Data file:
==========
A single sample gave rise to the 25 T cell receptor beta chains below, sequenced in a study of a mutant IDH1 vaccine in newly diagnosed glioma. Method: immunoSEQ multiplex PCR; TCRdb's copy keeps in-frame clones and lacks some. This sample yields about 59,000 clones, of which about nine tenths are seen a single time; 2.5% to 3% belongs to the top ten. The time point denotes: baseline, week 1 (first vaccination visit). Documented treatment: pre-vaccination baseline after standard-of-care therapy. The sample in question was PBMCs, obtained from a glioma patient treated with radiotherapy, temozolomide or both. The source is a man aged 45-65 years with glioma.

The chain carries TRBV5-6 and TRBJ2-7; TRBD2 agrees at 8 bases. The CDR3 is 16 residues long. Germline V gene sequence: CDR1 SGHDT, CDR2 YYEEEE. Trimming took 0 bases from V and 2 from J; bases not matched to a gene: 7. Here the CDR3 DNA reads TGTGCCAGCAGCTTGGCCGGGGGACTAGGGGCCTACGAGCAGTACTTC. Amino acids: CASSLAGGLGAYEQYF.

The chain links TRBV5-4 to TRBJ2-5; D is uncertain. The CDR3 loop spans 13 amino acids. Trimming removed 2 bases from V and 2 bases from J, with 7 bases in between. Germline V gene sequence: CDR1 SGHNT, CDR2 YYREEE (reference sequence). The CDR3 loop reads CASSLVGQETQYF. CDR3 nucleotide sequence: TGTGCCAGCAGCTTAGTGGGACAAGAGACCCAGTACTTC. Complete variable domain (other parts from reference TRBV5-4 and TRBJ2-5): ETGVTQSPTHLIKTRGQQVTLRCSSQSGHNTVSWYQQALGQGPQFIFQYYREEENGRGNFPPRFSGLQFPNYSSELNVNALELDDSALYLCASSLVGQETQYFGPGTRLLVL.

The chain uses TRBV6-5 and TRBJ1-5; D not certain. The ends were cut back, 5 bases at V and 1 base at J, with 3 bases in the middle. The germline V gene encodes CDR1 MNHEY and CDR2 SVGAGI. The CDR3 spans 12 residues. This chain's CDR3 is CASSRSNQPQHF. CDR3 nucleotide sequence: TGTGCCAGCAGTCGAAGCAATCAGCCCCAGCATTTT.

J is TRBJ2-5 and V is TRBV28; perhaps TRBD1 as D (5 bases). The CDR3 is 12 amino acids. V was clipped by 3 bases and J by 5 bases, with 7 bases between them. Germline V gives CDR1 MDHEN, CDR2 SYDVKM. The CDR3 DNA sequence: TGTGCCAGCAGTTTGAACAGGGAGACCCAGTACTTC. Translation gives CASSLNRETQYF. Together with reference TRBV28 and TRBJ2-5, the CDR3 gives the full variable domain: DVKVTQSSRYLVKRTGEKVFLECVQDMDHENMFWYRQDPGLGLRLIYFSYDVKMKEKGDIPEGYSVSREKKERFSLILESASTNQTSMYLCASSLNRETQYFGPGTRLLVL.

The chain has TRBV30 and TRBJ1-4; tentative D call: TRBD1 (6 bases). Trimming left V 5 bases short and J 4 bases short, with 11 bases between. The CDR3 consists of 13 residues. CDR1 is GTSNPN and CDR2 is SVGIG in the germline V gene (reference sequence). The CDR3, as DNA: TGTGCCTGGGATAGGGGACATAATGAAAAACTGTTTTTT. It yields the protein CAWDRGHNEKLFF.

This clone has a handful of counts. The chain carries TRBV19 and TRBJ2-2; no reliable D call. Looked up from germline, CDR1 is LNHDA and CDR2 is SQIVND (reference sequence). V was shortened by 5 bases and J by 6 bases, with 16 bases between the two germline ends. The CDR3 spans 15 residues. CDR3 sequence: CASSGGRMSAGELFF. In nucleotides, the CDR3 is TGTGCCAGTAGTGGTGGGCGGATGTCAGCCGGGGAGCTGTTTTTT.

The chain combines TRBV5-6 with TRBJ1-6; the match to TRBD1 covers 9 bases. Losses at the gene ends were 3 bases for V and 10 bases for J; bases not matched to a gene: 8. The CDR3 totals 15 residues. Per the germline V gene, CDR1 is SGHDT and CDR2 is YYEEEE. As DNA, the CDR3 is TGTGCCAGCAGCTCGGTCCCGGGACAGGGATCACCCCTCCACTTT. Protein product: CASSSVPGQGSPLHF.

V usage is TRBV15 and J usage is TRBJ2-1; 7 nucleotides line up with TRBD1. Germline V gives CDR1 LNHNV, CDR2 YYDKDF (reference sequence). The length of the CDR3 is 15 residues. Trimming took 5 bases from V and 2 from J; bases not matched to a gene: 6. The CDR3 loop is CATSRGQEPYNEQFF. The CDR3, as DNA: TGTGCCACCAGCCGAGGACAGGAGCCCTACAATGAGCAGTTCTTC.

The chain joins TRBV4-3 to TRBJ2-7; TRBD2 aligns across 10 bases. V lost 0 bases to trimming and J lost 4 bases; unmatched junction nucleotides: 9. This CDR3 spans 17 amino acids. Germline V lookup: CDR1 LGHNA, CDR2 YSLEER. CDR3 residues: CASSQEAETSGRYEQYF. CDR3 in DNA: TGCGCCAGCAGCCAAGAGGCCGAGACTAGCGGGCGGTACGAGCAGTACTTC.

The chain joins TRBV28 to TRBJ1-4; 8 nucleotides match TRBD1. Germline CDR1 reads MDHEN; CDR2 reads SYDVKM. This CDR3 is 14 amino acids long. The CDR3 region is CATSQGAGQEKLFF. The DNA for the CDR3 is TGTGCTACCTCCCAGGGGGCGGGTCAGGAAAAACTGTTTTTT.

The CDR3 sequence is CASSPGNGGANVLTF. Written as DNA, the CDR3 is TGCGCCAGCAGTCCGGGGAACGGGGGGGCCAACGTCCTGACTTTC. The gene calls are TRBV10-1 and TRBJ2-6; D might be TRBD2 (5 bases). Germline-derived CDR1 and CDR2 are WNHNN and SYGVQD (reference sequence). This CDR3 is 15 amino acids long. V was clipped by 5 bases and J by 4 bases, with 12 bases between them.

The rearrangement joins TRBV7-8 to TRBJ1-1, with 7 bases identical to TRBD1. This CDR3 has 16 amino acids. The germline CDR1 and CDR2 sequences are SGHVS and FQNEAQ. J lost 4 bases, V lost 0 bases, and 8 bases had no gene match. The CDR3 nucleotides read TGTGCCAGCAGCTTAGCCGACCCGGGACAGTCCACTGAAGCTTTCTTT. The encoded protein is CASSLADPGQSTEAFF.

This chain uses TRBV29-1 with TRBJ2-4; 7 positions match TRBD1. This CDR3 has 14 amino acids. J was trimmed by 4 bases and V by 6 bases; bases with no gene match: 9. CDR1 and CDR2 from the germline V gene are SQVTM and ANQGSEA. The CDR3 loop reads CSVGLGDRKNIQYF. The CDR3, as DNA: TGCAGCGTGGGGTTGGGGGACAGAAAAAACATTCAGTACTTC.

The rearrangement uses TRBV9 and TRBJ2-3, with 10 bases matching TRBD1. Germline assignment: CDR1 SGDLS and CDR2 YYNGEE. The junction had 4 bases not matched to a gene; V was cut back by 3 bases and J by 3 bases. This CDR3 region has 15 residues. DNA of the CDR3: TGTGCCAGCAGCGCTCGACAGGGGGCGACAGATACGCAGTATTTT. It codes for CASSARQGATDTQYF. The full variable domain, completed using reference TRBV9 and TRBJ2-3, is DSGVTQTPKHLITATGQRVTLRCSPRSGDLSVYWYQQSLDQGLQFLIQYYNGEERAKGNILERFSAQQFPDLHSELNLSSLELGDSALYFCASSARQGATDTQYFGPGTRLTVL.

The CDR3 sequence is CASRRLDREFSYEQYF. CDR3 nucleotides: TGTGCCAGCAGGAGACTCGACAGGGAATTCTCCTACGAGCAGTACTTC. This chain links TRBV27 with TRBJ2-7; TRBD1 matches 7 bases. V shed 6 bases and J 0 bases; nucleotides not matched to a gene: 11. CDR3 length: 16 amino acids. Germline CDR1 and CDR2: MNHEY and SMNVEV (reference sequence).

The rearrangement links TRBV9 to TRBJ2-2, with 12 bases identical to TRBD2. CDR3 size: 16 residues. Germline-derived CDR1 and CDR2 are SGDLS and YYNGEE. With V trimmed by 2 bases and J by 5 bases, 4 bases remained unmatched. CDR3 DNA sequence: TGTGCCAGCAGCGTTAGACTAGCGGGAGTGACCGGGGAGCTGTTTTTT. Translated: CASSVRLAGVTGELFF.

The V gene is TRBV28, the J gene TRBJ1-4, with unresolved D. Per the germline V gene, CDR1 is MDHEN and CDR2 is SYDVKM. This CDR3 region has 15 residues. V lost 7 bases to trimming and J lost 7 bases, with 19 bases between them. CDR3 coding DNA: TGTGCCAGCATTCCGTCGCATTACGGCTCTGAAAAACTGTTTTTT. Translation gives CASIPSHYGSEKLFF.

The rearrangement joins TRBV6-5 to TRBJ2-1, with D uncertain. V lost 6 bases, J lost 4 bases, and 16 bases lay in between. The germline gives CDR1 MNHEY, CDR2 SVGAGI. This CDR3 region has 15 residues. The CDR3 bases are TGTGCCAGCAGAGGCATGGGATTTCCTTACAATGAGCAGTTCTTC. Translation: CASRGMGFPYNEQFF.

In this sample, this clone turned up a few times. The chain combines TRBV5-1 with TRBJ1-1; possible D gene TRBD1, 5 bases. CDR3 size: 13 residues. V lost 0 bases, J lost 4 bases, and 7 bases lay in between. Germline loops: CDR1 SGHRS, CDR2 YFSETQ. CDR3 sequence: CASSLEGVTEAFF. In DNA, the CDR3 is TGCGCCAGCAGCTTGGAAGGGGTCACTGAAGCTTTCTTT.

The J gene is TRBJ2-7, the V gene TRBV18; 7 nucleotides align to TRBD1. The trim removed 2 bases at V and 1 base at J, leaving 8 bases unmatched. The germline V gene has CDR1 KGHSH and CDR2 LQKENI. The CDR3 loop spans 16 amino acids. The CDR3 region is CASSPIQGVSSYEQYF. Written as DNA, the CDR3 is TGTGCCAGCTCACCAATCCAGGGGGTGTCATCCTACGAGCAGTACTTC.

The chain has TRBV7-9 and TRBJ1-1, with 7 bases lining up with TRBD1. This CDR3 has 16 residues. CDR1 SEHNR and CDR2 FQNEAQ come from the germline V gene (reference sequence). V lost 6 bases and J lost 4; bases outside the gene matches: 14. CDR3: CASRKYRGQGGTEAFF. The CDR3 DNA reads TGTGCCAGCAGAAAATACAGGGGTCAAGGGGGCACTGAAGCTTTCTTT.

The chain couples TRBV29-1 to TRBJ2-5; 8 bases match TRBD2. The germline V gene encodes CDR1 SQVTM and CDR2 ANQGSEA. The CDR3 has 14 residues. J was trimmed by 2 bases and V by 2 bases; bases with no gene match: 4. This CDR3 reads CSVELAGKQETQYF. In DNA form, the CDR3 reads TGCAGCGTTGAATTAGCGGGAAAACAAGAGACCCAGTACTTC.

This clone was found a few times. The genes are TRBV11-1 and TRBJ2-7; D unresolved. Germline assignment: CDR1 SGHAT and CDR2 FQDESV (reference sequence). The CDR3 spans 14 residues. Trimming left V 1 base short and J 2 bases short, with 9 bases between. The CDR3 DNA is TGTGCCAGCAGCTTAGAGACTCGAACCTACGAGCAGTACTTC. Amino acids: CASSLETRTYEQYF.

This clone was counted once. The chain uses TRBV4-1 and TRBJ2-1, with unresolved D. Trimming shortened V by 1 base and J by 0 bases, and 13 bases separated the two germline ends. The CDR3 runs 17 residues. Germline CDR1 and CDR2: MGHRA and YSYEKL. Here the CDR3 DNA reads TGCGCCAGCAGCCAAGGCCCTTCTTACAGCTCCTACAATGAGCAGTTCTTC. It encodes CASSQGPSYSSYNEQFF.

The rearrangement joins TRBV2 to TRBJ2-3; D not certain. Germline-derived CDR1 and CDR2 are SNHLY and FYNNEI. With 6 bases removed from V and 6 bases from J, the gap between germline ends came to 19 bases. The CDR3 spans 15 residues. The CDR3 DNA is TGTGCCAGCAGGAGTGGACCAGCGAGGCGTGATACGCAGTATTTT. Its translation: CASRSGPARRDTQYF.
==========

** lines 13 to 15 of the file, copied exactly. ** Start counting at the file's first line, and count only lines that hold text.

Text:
The rearrangement joins TRBV7-8 to TRBJ1-1, with 7 bases identical to TRBD1. This CDR3 has 16 amino acids. The germline CDR1 and CDR2 sequences are SGHVS and FQNEAQ. J lost 4 bases, V lost 0 bases, and 8 bases had no gene match. The CDR3 nucleotides read TGTGCCAGCAGCTTAGCCGACCCGGGACAGTCCACTGAAGCTTTCTTT. The encoded protein is CASSLADPGQSTEAFF.

This chain uses TRBV29-1 with TRBJ2-4; 7 positions match TRBD1. This CDR3 has 14 amino acids. J was trimmed by 4 bases and V by 6 bases; bases with no gene match: 9. CDR1 and CDR2 from the germline V gene are SQVTM and ANQGSEA. The CDR3 loop reads CSVGLGDRKNIQYF. The CDR3, as DNA: TGCAGCGTGGGGTTGGGGGACAGAAAAAACATTCAGTACTTC.

The rearrangement uses TRBV9 and TRBJ2-3, with 10 bases matching TRBD1. Germline assignment: CDR1 SGDLS and CDR2 YYNGEE. The junction had 4 bases not matched to a gene; V was cut back by 3 bases and J by 3 bases. This CDR3 region has 15 residues. DNA of the CDR3: TGTGCCAGCAGCGCTCGACAGGGGGCGACAGATACGCAGTATTTT. It codes for CASSARQGATDTQYF. The full variable domain, completed using reference TRBV9 and TRBJ2-3, is DSGVTQTPKHLITATGQRVTLRCSPRSGDLSVYWYQQSLDQGLQFLIQYYNGEERAKGNILERFSAQQFPDLHSELNLSSLELGDSALYFCASSARQGATDTQYFGPGTRLTVL.